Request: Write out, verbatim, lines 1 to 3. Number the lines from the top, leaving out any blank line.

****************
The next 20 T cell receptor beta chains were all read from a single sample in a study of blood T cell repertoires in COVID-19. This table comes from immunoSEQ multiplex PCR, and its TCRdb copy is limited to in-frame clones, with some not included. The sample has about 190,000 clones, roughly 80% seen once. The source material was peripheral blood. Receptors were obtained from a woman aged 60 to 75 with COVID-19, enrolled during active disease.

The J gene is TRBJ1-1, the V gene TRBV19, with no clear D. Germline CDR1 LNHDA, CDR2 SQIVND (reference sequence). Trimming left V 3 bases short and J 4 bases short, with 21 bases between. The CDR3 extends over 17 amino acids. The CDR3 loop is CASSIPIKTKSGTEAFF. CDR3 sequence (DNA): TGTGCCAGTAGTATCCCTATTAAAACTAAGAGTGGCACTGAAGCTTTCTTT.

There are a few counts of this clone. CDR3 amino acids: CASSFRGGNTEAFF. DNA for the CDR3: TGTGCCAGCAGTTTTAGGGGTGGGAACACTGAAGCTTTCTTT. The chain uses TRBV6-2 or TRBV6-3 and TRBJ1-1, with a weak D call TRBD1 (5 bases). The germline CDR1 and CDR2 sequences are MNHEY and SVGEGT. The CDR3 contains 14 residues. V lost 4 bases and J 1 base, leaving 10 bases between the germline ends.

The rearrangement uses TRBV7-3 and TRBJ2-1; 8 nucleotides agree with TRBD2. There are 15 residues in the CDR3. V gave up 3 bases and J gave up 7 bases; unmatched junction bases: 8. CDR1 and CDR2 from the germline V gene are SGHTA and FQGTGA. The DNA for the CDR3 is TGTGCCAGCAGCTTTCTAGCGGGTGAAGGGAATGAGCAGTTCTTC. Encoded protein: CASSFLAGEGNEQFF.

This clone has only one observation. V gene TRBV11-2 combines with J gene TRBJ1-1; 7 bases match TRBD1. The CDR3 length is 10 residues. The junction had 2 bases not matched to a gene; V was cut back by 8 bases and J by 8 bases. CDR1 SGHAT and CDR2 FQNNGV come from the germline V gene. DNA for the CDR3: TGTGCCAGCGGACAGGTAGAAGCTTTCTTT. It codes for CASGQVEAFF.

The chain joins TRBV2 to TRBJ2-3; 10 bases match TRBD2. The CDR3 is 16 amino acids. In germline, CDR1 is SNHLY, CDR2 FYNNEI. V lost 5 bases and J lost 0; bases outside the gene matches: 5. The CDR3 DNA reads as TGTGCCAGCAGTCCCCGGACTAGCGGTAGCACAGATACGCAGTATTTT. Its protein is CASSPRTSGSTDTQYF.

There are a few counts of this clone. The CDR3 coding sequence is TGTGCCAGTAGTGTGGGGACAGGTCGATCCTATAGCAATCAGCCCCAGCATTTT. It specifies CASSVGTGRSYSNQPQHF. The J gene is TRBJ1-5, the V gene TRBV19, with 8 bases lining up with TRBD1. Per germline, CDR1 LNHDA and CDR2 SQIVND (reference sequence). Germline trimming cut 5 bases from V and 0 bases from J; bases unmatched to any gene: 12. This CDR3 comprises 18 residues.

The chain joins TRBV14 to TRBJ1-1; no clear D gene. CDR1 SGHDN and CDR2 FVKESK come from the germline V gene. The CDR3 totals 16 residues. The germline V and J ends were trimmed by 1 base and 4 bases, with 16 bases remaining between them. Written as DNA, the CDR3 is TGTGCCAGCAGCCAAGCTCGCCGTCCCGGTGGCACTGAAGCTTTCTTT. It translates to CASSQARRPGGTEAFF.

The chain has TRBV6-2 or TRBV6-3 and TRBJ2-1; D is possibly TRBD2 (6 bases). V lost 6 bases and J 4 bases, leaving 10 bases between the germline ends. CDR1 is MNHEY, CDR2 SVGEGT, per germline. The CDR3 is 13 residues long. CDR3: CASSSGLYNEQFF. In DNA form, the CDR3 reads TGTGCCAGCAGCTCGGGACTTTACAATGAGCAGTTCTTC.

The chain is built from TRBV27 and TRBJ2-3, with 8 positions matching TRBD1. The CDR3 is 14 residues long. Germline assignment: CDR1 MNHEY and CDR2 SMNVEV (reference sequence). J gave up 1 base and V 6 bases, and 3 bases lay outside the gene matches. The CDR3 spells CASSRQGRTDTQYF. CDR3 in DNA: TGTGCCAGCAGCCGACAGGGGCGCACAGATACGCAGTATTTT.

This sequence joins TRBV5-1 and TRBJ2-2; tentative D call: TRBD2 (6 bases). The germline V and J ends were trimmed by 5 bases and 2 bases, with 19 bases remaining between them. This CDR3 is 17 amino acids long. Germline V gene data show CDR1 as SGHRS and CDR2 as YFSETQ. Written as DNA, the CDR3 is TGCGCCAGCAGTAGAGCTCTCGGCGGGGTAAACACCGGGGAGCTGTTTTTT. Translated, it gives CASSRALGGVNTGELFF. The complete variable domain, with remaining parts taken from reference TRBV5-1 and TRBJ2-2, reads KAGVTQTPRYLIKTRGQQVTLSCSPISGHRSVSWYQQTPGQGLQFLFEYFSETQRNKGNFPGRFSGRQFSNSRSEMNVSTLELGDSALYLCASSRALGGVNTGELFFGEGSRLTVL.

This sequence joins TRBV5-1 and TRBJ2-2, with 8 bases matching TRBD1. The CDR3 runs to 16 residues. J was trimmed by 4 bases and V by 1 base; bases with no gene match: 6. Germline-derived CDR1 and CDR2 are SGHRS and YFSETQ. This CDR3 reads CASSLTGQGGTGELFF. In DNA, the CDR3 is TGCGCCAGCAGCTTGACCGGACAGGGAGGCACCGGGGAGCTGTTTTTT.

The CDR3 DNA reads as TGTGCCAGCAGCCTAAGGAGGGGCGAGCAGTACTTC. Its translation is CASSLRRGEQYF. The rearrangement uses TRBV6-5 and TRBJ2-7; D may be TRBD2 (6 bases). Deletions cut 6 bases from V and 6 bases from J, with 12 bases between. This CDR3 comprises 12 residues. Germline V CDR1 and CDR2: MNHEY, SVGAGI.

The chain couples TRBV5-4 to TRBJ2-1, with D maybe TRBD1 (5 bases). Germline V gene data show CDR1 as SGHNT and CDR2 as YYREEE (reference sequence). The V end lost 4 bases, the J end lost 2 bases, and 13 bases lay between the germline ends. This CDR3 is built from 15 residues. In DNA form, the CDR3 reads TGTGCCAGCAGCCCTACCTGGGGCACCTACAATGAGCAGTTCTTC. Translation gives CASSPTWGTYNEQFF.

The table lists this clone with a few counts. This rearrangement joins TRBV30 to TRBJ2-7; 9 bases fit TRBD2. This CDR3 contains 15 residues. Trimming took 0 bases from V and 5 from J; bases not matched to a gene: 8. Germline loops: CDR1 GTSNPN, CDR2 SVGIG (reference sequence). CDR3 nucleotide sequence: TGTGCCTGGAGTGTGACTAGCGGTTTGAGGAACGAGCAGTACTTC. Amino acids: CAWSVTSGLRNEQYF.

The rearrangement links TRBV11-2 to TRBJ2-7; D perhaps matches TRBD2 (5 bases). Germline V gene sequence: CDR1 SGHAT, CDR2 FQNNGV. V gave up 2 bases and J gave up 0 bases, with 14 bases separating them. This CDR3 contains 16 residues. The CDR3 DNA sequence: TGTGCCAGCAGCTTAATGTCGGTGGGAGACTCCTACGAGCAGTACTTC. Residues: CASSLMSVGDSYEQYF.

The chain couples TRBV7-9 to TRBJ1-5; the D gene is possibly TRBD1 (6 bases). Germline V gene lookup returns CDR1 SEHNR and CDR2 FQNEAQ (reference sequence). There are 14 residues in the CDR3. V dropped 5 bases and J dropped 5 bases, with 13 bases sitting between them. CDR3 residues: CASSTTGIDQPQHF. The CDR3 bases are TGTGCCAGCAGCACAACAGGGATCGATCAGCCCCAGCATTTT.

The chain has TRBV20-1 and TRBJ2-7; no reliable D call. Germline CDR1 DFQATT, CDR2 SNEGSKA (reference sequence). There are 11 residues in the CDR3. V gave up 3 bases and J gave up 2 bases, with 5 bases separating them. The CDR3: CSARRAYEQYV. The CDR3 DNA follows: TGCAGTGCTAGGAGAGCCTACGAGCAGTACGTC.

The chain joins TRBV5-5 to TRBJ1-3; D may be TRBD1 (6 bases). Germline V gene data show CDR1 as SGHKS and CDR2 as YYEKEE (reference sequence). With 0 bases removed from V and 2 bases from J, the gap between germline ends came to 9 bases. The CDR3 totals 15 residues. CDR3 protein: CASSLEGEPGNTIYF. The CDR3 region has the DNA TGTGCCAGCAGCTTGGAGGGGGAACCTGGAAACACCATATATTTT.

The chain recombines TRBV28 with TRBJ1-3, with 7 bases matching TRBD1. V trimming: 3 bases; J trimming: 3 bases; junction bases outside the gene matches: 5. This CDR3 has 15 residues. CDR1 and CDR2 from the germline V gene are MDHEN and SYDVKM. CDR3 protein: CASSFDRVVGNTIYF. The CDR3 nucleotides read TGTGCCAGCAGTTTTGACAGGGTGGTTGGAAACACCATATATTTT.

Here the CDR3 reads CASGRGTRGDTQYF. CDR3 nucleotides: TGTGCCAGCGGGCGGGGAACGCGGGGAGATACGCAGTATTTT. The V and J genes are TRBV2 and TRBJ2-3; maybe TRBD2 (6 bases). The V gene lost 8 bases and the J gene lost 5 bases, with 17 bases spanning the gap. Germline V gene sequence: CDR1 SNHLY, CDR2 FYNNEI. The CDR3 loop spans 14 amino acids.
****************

The next 20 T cell receptor beta chains were all read from a single sample in a study of blood T cell repertoires in COVID-19. This table comes from immunoSEQ multiplex PCR, and its TCRdb copy is limited to in-frame clones, with some not included. The sample has about 190,000 clones, roughly 80% seen once. The source material was peripheral blood. Receptors were obtained from a woman aged 60 to 75 with COVID-19, enrolled during active disease.

The J gene is TRBJ1-1, the V gene TRBV19, with no clear D. Germline CDR1 LNHDA, CDR2 SQIVND (reference sequence). Trimming left V 3 bases short and J 4 bases short, with 21 bases between. The CDR3 extends over 17 amino acids. The CDR3 loop is CASSIPIKTKSGTEAFF. CDR3 sequence (DNA): TGTGCCAGTAGTATCCCTATTAAAACTAAGAGTGGCACTGAAGCTTTCTTT.

There are a few counts of this clone. CDR3 amino acids: CASSFRGGNTEAFF. DNA for the CDR3: TGTGCCAGCAGTTTTAGGGGTGGGAACACTGAAGCTTTCTTT. The chain uses TRBV6-2 or TRBV6-3 and TRBJ1-1, with a weak D call TRBD1 (5 bases). The germline CDR1 and CDR2 sequences are MNHEY and SVGEGT. The CDR3 contains 14 residues. V lost 4 bases and J 1 base, leaving 10 bases between the germline ends.